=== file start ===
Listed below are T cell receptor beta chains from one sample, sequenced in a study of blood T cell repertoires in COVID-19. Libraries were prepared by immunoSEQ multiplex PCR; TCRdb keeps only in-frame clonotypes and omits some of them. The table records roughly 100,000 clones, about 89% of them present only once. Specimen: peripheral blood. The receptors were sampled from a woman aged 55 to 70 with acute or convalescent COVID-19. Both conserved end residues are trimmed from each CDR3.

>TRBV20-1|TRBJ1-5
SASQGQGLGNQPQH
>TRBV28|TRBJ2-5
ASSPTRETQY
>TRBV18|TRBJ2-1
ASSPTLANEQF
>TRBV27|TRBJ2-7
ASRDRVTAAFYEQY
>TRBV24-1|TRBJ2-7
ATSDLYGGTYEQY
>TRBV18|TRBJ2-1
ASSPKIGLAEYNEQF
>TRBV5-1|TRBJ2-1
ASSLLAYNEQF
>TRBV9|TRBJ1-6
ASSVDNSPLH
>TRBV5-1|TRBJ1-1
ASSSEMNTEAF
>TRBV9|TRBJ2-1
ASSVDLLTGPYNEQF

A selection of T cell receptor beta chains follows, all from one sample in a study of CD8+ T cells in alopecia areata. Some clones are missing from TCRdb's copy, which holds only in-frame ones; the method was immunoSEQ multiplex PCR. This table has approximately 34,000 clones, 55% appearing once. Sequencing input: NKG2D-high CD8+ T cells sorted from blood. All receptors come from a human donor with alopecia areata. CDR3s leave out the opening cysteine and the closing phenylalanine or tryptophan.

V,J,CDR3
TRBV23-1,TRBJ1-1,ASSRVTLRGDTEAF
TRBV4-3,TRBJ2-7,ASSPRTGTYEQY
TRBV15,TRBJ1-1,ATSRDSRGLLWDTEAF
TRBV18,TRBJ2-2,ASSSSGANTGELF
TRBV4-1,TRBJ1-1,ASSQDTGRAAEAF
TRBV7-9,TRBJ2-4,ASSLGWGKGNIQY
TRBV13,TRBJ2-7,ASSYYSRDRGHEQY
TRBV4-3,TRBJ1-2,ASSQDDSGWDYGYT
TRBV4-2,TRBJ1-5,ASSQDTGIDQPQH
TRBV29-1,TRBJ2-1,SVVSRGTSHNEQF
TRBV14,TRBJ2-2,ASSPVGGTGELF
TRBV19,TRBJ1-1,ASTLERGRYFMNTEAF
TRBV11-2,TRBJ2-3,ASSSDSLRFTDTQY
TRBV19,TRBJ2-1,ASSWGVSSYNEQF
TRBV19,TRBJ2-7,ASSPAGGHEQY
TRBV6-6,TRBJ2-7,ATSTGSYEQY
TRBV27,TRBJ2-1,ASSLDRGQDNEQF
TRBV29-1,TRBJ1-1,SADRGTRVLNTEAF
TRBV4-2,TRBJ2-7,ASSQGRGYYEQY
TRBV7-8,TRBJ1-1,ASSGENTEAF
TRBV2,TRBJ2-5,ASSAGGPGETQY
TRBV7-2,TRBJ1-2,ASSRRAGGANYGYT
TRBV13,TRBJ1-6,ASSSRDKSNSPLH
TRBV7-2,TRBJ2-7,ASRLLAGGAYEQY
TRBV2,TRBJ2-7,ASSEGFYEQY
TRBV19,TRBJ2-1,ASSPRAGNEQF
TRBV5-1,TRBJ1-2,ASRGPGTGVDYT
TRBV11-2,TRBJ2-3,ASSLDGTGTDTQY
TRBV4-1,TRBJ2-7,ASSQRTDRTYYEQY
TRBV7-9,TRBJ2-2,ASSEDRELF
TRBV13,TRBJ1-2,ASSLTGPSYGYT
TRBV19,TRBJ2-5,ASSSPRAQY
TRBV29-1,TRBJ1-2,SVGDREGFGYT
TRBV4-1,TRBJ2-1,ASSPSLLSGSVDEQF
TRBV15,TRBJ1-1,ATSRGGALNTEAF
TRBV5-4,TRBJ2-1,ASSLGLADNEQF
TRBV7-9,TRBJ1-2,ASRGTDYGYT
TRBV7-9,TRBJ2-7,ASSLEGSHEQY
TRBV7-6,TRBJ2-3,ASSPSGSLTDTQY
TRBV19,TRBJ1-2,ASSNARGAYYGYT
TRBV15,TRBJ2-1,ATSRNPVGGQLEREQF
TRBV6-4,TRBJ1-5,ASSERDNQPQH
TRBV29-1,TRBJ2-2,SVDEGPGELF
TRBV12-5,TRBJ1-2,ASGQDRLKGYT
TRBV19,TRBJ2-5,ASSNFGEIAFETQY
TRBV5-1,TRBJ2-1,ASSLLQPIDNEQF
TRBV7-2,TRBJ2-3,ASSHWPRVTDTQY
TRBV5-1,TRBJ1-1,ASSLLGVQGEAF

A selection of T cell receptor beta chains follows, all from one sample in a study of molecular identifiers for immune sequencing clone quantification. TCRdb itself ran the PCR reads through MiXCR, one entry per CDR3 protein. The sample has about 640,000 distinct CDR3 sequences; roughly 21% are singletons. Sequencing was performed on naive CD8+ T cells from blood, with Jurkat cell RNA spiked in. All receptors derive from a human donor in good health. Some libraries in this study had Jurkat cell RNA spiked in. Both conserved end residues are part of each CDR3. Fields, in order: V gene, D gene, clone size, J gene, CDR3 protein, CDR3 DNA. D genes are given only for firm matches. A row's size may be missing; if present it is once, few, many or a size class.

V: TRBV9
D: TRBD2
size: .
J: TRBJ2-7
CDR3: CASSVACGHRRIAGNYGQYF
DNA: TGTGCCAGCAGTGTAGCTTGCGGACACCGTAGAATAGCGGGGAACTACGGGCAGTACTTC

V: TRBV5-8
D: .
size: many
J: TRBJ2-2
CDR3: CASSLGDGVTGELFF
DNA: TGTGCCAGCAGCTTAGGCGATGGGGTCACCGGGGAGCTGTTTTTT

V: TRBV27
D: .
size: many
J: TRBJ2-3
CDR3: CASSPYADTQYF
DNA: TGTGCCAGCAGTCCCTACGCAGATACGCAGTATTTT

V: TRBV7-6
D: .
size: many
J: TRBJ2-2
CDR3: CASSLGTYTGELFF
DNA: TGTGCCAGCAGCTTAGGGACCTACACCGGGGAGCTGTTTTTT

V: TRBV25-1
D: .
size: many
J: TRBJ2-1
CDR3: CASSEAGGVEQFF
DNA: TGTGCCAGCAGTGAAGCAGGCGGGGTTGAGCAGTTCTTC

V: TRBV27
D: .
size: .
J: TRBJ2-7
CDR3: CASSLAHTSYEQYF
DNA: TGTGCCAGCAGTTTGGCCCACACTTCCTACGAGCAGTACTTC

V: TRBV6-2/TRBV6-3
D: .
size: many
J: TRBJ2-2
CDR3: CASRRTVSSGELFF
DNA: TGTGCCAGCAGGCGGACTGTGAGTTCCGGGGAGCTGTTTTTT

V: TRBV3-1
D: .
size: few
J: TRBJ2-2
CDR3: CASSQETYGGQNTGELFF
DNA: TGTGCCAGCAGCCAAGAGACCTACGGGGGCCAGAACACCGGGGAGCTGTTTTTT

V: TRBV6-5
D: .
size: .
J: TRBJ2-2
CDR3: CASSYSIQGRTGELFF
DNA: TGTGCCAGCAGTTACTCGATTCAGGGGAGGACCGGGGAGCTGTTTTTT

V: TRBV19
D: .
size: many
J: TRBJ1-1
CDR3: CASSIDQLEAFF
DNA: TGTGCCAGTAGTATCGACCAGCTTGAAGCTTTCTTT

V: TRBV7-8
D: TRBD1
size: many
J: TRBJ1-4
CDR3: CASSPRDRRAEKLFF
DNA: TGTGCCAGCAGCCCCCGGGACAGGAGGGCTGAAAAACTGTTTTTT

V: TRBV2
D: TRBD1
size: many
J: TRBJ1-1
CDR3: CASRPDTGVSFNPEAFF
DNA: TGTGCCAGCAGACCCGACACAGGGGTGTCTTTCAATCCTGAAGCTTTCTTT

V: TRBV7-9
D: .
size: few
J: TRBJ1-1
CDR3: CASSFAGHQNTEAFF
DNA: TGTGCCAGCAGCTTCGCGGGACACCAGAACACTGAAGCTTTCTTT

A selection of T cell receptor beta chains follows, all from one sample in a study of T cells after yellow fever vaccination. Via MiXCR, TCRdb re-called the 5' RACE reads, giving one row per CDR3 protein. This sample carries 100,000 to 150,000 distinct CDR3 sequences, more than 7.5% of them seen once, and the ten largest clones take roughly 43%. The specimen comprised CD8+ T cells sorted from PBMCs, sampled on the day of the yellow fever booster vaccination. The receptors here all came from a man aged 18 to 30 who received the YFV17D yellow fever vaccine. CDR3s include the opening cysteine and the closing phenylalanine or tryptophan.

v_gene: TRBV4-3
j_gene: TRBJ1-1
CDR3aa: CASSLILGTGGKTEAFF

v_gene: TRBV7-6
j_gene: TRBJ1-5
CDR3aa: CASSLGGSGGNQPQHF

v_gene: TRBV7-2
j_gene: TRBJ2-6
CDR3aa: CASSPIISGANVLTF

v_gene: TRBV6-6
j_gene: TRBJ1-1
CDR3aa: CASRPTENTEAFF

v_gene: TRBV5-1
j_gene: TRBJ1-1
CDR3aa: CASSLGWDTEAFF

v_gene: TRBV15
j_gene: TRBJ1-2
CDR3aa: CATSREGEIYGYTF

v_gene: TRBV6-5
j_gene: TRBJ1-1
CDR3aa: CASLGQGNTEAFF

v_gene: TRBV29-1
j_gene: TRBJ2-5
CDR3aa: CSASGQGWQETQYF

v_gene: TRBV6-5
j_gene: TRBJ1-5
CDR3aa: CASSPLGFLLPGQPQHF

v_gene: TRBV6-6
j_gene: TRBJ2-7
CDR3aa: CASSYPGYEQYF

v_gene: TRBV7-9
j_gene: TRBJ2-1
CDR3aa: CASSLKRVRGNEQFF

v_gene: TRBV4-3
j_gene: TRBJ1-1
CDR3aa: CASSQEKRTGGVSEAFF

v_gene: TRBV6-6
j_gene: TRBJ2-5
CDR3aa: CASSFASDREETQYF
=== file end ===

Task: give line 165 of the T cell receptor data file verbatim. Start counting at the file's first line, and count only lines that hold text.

j_gene: TRBJ1-1